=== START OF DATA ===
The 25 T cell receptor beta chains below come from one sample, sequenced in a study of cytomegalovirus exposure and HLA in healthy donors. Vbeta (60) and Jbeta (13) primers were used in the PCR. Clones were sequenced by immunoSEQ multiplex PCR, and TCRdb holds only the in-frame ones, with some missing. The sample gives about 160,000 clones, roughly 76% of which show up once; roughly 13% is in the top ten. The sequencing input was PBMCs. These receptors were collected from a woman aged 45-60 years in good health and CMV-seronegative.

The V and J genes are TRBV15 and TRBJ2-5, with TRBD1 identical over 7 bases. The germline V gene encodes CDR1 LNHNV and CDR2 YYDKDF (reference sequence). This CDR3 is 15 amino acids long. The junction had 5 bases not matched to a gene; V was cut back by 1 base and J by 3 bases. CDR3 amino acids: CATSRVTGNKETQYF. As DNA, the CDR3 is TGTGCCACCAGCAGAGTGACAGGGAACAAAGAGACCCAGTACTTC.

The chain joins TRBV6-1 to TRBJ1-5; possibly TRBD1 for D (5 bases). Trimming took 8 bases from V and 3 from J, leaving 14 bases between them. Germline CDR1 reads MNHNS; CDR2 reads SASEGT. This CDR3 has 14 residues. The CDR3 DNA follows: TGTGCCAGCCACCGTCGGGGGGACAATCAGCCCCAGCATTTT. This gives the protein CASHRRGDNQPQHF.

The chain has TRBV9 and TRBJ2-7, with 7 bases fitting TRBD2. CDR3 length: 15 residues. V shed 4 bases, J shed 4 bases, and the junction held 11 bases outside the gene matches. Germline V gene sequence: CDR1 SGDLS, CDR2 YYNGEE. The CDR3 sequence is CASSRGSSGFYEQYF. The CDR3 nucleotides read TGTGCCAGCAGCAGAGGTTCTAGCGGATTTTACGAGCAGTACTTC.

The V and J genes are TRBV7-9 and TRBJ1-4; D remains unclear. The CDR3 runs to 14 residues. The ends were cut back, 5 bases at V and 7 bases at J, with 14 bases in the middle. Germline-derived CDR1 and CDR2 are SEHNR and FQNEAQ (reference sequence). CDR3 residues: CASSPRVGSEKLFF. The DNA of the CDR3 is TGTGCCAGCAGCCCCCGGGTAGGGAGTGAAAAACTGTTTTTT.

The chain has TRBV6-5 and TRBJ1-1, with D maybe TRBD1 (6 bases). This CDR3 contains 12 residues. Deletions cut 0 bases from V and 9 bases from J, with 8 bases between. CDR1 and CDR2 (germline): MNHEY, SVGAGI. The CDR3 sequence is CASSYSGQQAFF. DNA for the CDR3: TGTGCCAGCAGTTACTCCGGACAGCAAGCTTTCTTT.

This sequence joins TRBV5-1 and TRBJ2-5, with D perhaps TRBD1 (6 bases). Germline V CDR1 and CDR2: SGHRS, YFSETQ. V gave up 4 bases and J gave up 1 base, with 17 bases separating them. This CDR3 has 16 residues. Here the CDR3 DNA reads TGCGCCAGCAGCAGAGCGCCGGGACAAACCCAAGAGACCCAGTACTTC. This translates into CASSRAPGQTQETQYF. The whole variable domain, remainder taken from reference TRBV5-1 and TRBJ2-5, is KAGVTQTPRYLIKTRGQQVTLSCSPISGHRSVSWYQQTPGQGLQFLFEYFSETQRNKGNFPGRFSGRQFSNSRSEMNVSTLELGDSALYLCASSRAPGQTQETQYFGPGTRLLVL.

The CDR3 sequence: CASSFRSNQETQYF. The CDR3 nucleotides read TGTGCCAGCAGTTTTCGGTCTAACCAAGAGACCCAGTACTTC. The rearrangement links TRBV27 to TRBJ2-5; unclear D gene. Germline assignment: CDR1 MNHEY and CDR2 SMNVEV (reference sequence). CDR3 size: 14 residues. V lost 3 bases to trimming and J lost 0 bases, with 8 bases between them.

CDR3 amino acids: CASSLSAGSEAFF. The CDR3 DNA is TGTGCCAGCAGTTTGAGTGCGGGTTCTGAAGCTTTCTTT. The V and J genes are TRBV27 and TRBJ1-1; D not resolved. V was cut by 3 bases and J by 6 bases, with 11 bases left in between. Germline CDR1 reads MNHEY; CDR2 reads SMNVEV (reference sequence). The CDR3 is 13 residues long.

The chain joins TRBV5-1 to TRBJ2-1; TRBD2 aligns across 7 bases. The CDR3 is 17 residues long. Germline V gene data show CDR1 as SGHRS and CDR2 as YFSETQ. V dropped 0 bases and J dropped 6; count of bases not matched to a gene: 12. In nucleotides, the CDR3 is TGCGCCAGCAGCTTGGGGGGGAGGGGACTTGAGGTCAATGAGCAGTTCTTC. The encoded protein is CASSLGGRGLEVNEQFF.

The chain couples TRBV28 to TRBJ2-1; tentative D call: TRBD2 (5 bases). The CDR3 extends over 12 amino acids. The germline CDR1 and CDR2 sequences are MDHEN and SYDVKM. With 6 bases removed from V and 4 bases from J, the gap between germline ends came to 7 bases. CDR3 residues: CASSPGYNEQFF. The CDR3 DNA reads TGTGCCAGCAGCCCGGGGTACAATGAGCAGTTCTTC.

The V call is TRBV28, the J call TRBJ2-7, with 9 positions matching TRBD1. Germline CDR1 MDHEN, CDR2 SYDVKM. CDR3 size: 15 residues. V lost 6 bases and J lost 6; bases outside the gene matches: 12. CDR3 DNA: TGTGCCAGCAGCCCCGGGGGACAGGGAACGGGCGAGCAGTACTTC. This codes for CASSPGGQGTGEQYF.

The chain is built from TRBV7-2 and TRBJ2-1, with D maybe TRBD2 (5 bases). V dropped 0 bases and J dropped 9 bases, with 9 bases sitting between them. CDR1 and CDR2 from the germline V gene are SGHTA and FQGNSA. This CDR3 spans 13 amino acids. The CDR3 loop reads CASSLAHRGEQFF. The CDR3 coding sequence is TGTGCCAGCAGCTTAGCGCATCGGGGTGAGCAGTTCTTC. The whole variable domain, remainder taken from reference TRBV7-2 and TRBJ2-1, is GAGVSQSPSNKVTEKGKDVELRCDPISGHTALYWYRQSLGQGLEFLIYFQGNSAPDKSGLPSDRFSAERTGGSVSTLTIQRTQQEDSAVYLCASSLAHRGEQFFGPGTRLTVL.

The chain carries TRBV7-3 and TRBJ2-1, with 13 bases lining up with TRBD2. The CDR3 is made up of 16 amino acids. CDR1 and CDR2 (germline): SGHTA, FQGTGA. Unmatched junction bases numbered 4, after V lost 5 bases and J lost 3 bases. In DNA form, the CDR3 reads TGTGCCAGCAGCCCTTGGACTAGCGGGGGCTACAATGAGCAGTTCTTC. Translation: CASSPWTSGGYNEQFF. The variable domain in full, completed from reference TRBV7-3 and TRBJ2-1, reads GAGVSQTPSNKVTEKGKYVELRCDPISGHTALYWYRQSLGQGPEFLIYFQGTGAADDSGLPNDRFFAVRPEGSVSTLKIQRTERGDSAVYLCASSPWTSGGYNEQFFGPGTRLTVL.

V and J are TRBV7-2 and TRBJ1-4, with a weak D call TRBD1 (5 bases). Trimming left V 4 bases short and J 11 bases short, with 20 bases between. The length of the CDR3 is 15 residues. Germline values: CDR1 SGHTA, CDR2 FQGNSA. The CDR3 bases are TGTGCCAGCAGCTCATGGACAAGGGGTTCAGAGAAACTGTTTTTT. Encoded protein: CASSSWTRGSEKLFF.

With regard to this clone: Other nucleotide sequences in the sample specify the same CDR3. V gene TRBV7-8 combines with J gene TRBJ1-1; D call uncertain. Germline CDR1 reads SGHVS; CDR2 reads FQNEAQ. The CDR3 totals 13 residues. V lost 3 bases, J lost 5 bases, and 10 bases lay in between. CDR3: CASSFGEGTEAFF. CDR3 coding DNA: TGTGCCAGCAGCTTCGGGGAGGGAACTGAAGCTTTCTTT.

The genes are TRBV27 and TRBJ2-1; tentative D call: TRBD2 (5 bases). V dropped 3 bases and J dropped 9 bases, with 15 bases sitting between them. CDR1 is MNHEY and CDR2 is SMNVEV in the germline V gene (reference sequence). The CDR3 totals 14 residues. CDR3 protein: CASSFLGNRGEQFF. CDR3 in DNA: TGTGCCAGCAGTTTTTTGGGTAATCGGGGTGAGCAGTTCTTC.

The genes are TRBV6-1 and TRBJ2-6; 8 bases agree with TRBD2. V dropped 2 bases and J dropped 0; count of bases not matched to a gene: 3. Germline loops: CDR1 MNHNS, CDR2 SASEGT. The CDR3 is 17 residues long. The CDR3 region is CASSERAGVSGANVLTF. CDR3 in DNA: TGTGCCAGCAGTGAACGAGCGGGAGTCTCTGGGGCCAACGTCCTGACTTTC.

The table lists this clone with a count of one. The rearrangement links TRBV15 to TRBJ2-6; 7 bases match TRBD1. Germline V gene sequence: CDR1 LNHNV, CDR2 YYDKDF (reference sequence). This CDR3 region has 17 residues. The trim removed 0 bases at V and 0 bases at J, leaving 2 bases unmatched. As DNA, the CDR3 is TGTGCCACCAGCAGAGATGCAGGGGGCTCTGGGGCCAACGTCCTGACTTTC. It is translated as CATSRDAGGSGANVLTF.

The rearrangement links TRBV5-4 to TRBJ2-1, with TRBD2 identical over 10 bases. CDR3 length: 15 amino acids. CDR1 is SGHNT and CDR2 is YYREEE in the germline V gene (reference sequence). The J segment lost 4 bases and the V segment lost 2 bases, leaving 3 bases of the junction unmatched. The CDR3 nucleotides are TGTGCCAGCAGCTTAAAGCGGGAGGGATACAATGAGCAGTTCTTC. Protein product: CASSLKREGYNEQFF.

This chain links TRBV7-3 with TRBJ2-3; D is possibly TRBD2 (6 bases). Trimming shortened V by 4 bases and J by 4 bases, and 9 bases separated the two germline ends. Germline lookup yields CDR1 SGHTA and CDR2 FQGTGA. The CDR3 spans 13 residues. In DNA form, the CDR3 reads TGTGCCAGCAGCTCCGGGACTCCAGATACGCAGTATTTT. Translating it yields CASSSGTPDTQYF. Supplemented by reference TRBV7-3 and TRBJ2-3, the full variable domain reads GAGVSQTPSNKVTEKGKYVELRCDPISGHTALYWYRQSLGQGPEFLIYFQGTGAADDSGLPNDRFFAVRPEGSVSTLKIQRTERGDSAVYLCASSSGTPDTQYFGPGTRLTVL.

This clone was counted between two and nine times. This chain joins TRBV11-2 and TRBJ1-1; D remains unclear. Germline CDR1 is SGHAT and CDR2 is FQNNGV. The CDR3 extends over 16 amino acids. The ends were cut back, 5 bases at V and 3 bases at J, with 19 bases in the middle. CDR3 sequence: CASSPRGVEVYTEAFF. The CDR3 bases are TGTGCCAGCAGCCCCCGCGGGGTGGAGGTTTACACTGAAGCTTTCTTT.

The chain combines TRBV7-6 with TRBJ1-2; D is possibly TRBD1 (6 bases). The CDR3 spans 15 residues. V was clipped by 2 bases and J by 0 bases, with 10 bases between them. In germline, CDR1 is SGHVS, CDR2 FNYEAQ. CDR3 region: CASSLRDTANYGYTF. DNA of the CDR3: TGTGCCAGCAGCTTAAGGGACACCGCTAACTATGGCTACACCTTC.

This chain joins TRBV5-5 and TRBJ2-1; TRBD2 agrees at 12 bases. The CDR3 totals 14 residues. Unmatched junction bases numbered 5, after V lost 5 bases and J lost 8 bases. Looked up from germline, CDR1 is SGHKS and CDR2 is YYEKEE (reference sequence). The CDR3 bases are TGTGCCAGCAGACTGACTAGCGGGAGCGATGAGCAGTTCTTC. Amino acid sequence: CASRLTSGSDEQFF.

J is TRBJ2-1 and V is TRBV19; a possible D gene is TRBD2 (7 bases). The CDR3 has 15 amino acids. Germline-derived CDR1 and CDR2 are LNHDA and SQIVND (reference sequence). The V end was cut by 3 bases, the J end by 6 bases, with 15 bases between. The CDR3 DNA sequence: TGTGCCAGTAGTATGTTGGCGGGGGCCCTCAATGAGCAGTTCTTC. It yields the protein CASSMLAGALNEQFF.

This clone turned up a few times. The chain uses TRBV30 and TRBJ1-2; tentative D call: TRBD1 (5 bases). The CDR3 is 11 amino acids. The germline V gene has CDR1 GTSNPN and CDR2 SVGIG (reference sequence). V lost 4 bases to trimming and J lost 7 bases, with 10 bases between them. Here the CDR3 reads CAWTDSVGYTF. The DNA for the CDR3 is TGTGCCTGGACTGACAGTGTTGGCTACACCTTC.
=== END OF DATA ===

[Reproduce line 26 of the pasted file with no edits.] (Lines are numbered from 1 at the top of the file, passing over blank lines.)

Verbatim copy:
This clone turned up a few times. The chain uses TRBV30 and TRBJ1-2; tentative D call: TRBD1 (5 bases). The CDR3 is 11 amino acids. The germline V gene has CDR1 GTSNPN and CDR2 SVGIG (reference sequence). V lost 4 bases to trimming and J lost 7 bases, with 10 bases between them. Here the CDR3 reads CAWTDSVGYTF. The DNA for the CDR3 is TGTGCCTGGACTGACAGTGTTGGCTACACCTTC.